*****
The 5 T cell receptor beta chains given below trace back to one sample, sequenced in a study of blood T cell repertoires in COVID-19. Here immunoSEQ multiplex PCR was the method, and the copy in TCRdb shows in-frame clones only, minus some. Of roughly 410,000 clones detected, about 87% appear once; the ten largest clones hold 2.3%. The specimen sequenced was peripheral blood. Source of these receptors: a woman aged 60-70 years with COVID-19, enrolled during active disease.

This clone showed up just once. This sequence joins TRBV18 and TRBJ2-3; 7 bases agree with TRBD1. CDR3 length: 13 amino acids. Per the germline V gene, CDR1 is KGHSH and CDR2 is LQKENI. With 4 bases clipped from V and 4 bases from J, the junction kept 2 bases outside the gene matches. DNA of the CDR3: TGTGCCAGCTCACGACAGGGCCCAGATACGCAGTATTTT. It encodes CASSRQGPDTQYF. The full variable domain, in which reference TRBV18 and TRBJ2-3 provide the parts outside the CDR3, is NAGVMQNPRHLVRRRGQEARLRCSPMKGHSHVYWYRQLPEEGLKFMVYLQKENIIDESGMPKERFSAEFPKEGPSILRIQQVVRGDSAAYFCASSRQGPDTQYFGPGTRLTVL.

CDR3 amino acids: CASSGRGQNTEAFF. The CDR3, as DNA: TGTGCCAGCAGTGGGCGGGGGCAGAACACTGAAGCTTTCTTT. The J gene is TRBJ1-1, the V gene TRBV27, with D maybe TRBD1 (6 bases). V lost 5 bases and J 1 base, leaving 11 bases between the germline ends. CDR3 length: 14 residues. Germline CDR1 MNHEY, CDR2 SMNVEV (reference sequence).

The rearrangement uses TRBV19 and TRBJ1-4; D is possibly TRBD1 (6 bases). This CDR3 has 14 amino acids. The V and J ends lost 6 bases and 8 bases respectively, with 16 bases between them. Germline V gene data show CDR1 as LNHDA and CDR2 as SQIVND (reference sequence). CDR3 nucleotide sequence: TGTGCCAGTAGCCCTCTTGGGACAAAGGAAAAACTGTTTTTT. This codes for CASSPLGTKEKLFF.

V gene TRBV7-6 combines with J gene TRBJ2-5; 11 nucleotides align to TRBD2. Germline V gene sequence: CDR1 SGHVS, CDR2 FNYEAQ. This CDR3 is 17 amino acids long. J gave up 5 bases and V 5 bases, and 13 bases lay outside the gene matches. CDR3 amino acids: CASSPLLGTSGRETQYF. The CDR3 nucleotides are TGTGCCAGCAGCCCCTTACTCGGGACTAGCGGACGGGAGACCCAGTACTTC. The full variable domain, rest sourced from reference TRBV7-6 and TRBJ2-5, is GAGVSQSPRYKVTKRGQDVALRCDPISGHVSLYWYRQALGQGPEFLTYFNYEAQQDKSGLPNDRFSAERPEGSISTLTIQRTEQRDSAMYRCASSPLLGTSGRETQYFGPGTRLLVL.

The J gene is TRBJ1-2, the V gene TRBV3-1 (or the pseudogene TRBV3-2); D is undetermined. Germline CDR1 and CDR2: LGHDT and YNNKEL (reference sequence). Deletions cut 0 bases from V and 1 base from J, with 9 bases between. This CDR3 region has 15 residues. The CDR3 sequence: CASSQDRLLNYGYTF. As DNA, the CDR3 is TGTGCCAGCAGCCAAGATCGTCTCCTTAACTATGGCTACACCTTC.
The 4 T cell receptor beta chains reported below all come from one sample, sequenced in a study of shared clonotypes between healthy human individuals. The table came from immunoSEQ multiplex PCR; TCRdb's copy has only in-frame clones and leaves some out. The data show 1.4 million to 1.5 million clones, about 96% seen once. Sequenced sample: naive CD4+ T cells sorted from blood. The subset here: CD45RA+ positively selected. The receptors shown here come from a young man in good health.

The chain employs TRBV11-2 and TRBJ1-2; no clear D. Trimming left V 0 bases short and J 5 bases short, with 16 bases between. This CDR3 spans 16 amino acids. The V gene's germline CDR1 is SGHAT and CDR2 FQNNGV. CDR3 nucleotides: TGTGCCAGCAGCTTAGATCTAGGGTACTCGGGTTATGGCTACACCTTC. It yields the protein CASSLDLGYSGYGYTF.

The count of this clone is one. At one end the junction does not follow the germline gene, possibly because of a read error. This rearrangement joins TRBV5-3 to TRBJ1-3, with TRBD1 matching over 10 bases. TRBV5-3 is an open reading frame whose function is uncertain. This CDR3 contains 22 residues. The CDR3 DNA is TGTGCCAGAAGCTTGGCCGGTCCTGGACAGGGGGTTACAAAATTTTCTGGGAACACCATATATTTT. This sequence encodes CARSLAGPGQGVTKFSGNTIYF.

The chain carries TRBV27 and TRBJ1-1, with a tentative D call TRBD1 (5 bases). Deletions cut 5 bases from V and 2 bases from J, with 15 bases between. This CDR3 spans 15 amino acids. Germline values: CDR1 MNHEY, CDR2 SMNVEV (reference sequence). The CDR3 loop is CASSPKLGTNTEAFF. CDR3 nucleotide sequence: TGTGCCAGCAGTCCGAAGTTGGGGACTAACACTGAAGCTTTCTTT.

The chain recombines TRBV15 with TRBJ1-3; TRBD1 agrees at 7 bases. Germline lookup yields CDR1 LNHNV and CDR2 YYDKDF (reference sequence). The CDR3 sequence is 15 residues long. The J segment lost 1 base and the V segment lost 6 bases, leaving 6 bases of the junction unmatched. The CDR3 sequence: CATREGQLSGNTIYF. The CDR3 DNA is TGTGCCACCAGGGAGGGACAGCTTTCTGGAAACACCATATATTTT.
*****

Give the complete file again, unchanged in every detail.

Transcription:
The 5 T cell receptor beta chains given below trace back to one sample, sequenced in a study of blood T cell repertoires in COVID-19. Here immunoSEQ multiplex PCR was the method, and the copy in TCRdb shows in-frame clones only, minus some. Of roughly 410,000 clones detected, about 87% appear once; the ten largest clones hold 2.3%. The specimen sequenced was peripheral blood. Source of these receptors: a woman aged 60-70 years with COVID-19, enrolled during active disease.

This clone showed up just once. This sequence joins TRBV18 and TRBJ2-3; 7 bases agree with TRBD1. CDR3 length: 13 amino acids. Per the germline V gene, CDR1 is KGHSH and CDR2 is LQKENI. With 4 bases clipped from V and 4 bases from J, the junction kept 2 bases outside the gene matches. DNA of the CDR3: TGTGCCAGCTCACGACAGGGCCCAGATACGCAGTATTTT. It encodes CASSRQGPDTQYF. The full variable domain, in which reference TRBV18 and TRBJ2-3 provide the parts outside the CDR3, is NAGVMQNPRHLVRRRGQEARLRCSPMKGHSHVYWYRQLPEEGLKFMVYLQKENIIDESGMPKERFSAEFPKEGPSILRIQQVVRGDSAAYFCASSRQGPDTQYFGPGTRLTVL.

CDR3 amino acids: CASSGRGQNTEAFF. The CDR3, as DNA: TGTGCCAGCAGTGGGCGGGGGCAGAACACTGAAGCTTTCTTT. The J gene is TRBJ1-1, the V gene TRBV27, with D maybe TRBD1 (6 bases). V lost 5 bases and J 1 base, leaving 11 bases between the germline ends. CDR3 length: 14 residues. Germline CDR1 MNHEY, CDR2 SMNVEV (reference sequence).

The rearrangement uses TRBV19 and TRBJ1-4; D is possibly TRBD1 (6 bases). This CDR3 has 14 amino acids. The V and J ends lost 6 bases and 8 bases respectively, with 16 bases between them. Germline V gene data show CDR1 as LNHDA and CDR2 as SQIVND (reference sequence). CDR3 nucleotide sequence: TGTGCCAGTAGCCCTCTTGGGACAAAGGAAAAACTGTTTTTT. This codes for CASSPLGTKEKLFF.

V gene TRBV7-6 combines with J gene TRBJ2-5; 11 nucleotides align to TRBD2. Germline V gene sequence: CDR1 SGHVS, CDR2 FNYEAQ. This CDR3 is 17 amino acids long. J gave up 5 bases and V 5 bases, and 13 bases lay outside the gene matches. CDR3 amino acids: CASSPLLGTSGRETQYF. The CDR3 nucleotides are TGTGCCAGCAGCCCCTTACTCGGGACTAGCGGACGGGAGACCCAGTACTTC. The full variable domain, rest sourced from reference TRBV7-6 and TRBJ2-5, is GAGVSQSPRYKVTKRGQDVALRCDPISGHVSLYWYRQALGQGPEFLTYFNYEAQQDKSGLPNDRFSAERPEGSISTLTIQRTEQRDSAMYRCASSPLLGTSGRETQYFGPGTRLLVL.

The J gene is TRBJ1-2, the V gene TRBV3-1 (or the pseudogene TRBV3-2); D is undetermined. Germline CDR1 and CDR2: LGHDT and YNNKEL (reference sequence). Deletions cut 0 bases from V and 1 base from J, with 9 bases between. This CDR3 region has 15 residues. The CDR3 sequence: CASSQDRLLNYGYTF. As DNA, the CDR3 is TGTGCCAGCAGCCAAGATCGTCTCCTTAACTATGGCTACACCTTC.
The 4 T cell receptor beta chains reported below all come from one sample, sequenced in a study of shared clonotypes between healthy human individuals. The table came from immunoSEQ multiplex PCR; TCRdb's copy has only in-frame clones and leaves some out. The data show 1.4 million to 1.5 million clones, about 96% seen once. Sequenced sample: naive CD4+ T cells sorted from blood. The subset here: CD45RA+ positively selected. The receptors shown here come from a young man in good health.

The chain employs TRBV11-2 and TRBJ1-2; no clear D. Trimming left V 0 bases short and J 5 bases short, with 16 bases between. This CDR3 spans 16 amino acids. The V gene's germline CDR1 is SGHAT and CDR2 FQNNGV. CDR3 nucleotides: TGTGCCAGCAGCTTAGATCTAGGGTACTCGGGTTATGGCTACACCTTC. It yields the protein CASSLDLGYSGYGYTF.

The count of this clone is one. At one end the junction does not follow the germline gene, possibly because of a read error. This rearrangement joins TRBV5-3 to TRBJ1-3, with TRBD1 matching over 10 bases. TRBV5-3 is an open reading frame whose function is uncertain. This CDR3 contains 22 residues. The CDR3 DNA is TGTGCCAGAAGCTTGGCCGGTCCTGGACAGGGGGTTACAAAATTTTCTGGGAACACCATATATTTT. This sequence encodes CARSLAGPGQGVTKFSGNTIYF.

The chain carries TRBV27 and TRBJ1-1, with a tentative D call TRBD1 (5 bases). Deletions cut 5 bases from V and 2 bases from J, with 15 bases between. This CDR3 spans 15 amino acids. Germline values: CDR1 MNHEY, CDR2 SMNVEV (reference sequence). The CDR3 loop is CASSPKLGTNTEAFF. CDR3 nucleotide sequence: TGTGCCAGCAGTCCGAAGTTGGGGACTAACACTGAAGCTTTCTTT.

The chain recombines TRBV15 with TRBJ1-3; TRBD1 agrees at 7 bases. Germline lookup yields CDR1 LNHNV and CDR2 YYDKDF (reference sequence). The CDR3 sequence is 15 residues long. The J segment lost 1 base and the V segment lost 6 bases, leaving 6 bases of the junction unmatched. The CDR3 sequence: CATREGQLSGNTIYF. The CDR3 DNA is TGTGCCACCAGGGAGGGACAGCTTTCTGGAAACACCATATATTTT.